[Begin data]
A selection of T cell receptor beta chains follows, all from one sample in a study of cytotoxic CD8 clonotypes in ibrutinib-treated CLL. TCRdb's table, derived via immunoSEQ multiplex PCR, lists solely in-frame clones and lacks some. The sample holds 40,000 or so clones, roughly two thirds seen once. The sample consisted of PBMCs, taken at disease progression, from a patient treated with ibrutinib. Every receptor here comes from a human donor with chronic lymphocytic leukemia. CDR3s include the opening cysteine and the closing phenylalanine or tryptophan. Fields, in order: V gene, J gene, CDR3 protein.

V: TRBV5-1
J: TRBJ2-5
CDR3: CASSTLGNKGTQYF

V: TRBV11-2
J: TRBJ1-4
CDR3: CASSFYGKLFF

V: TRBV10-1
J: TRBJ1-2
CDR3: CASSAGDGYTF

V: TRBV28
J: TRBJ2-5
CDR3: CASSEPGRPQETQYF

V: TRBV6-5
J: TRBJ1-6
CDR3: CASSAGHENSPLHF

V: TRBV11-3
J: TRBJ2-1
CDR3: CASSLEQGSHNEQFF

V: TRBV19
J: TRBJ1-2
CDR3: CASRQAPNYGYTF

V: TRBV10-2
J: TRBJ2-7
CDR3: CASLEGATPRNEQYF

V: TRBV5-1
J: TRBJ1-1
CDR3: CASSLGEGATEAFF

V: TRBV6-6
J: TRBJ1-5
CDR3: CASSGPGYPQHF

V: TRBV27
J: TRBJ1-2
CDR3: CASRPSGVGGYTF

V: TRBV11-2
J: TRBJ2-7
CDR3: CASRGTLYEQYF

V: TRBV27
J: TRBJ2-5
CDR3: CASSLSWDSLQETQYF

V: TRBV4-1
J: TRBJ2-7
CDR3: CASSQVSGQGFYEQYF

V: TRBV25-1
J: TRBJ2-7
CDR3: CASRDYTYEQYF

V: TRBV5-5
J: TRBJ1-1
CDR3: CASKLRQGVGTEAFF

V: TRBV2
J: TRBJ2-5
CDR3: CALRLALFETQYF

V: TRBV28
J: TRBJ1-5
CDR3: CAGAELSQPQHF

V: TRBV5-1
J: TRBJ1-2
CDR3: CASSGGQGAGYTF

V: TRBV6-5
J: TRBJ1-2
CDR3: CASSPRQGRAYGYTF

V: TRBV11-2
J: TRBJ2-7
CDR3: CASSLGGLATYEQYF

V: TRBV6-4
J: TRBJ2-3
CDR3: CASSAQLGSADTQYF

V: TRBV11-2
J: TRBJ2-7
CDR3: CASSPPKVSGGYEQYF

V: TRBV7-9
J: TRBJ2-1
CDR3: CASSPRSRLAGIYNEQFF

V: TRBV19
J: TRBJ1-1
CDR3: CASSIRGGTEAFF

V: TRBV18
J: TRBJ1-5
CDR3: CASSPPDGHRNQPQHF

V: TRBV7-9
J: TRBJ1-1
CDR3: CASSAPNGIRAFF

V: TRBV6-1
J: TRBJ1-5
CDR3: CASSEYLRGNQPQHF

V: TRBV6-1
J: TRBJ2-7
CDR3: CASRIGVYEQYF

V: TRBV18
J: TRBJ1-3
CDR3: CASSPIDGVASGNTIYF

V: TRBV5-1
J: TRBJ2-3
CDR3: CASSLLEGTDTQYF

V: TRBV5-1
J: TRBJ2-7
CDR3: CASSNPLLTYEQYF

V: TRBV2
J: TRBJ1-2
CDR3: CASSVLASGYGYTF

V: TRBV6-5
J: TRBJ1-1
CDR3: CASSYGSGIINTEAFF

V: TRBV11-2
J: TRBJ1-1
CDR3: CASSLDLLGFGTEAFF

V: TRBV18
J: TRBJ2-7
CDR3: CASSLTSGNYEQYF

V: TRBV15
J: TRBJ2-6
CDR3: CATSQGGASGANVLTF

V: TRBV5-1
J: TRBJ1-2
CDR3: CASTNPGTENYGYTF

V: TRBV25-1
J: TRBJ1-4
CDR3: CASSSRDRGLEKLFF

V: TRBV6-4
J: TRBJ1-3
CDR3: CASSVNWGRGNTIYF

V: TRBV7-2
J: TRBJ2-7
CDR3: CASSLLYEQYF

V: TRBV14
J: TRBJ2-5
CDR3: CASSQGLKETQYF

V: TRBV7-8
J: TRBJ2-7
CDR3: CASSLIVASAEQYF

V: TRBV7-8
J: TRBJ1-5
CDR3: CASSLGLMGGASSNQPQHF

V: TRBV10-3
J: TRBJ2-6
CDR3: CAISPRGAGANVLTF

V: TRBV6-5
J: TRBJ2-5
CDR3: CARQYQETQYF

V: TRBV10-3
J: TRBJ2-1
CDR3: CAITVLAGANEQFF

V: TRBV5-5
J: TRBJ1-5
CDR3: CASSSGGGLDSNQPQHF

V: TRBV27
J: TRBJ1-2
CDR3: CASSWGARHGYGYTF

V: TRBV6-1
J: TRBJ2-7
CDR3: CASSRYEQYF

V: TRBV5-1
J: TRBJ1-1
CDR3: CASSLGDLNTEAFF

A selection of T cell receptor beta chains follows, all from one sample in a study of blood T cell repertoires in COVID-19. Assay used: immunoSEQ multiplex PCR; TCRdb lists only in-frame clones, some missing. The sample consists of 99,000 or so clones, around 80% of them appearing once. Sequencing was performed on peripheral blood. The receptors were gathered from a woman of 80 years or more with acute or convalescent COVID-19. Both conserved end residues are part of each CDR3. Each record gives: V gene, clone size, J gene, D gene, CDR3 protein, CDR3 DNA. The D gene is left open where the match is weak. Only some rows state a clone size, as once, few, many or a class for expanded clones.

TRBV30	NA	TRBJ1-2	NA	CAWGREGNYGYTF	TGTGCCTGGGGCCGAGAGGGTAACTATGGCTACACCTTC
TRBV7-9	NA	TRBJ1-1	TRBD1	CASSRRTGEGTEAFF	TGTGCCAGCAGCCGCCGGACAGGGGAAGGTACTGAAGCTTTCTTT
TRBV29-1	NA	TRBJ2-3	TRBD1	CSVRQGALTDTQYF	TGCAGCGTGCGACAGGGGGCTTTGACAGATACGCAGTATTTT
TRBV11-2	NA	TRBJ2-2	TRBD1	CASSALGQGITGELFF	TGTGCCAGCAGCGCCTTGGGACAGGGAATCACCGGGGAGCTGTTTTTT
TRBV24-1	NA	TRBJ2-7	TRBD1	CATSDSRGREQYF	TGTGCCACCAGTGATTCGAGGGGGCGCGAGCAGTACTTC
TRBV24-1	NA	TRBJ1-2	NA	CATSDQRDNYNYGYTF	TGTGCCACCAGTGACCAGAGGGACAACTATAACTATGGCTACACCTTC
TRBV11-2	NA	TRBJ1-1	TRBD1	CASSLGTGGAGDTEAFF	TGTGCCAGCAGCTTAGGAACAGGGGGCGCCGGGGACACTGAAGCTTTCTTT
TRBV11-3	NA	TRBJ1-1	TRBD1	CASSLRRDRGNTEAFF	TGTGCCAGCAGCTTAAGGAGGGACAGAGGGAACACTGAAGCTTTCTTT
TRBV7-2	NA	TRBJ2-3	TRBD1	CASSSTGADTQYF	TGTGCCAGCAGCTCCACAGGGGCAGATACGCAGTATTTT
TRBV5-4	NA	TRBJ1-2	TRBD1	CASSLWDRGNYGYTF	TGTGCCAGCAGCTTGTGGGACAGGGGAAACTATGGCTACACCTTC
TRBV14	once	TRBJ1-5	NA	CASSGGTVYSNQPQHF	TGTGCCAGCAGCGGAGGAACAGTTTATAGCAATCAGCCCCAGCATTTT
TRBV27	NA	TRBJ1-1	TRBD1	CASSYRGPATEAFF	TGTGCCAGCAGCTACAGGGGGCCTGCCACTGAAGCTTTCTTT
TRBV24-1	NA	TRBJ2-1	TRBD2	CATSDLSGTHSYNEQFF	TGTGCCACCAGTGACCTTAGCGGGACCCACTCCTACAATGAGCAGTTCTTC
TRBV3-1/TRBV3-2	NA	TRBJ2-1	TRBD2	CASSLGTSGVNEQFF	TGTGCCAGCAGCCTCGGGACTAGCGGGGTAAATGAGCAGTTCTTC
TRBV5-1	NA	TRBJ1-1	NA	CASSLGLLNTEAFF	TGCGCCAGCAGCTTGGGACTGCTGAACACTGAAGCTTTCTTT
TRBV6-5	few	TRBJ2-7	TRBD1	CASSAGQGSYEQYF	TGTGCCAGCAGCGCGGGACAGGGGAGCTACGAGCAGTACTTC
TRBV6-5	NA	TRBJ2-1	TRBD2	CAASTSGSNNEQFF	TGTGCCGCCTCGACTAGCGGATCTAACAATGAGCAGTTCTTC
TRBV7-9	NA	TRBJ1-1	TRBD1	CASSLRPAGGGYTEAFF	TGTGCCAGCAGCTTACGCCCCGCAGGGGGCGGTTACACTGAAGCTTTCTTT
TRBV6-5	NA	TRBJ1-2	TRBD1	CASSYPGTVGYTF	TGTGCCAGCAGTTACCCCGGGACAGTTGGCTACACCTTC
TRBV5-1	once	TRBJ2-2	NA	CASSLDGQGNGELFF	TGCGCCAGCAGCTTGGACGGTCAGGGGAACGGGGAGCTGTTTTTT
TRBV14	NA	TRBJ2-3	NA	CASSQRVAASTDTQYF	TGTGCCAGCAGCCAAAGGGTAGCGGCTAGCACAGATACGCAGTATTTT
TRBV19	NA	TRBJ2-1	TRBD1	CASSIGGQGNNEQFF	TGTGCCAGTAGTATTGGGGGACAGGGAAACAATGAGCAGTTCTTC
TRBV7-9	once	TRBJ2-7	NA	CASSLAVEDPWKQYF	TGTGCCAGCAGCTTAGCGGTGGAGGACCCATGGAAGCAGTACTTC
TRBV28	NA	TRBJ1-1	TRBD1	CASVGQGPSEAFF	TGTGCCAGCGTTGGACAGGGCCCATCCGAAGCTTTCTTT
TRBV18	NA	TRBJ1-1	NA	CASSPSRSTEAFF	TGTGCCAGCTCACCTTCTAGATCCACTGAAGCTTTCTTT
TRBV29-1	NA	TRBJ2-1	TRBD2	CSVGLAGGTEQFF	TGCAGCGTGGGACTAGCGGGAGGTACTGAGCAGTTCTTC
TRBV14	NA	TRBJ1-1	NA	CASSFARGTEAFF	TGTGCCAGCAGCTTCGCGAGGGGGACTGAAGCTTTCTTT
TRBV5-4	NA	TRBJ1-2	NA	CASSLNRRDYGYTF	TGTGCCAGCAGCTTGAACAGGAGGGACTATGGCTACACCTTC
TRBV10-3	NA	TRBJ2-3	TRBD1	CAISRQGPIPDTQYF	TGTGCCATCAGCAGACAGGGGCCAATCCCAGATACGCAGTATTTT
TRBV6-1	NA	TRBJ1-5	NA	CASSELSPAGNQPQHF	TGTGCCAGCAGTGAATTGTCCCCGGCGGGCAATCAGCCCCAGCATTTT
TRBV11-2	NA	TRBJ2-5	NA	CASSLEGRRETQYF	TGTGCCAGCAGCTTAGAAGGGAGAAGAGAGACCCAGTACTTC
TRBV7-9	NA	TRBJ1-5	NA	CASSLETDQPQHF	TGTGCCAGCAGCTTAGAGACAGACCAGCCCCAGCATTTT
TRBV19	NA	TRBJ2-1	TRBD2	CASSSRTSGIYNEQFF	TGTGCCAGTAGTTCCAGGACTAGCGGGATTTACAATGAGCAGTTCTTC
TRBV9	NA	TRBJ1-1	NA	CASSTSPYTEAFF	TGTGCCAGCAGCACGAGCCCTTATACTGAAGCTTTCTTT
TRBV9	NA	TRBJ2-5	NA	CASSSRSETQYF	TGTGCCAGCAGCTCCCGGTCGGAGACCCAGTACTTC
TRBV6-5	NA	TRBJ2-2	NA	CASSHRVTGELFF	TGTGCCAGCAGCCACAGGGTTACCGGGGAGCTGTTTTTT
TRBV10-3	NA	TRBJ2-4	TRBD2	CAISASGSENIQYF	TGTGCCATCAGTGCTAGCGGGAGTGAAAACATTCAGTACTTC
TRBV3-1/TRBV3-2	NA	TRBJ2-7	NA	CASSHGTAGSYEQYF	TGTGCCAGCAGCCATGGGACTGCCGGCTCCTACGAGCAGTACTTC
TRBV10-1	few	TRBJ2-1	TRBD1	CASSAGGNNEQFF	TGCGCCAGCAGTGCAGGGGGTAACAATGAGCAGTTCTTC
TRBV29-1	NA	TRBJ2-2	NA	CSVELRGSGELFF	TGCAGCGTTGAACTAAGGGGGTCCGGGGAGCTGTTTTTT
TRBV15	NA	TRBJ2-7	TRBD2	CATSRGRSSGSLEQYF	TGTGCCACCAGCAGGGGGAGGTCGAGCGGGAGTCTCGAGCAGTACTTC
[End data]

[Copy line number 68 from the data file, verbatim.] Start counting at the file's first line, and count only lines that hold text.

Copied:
V: TRBV11-2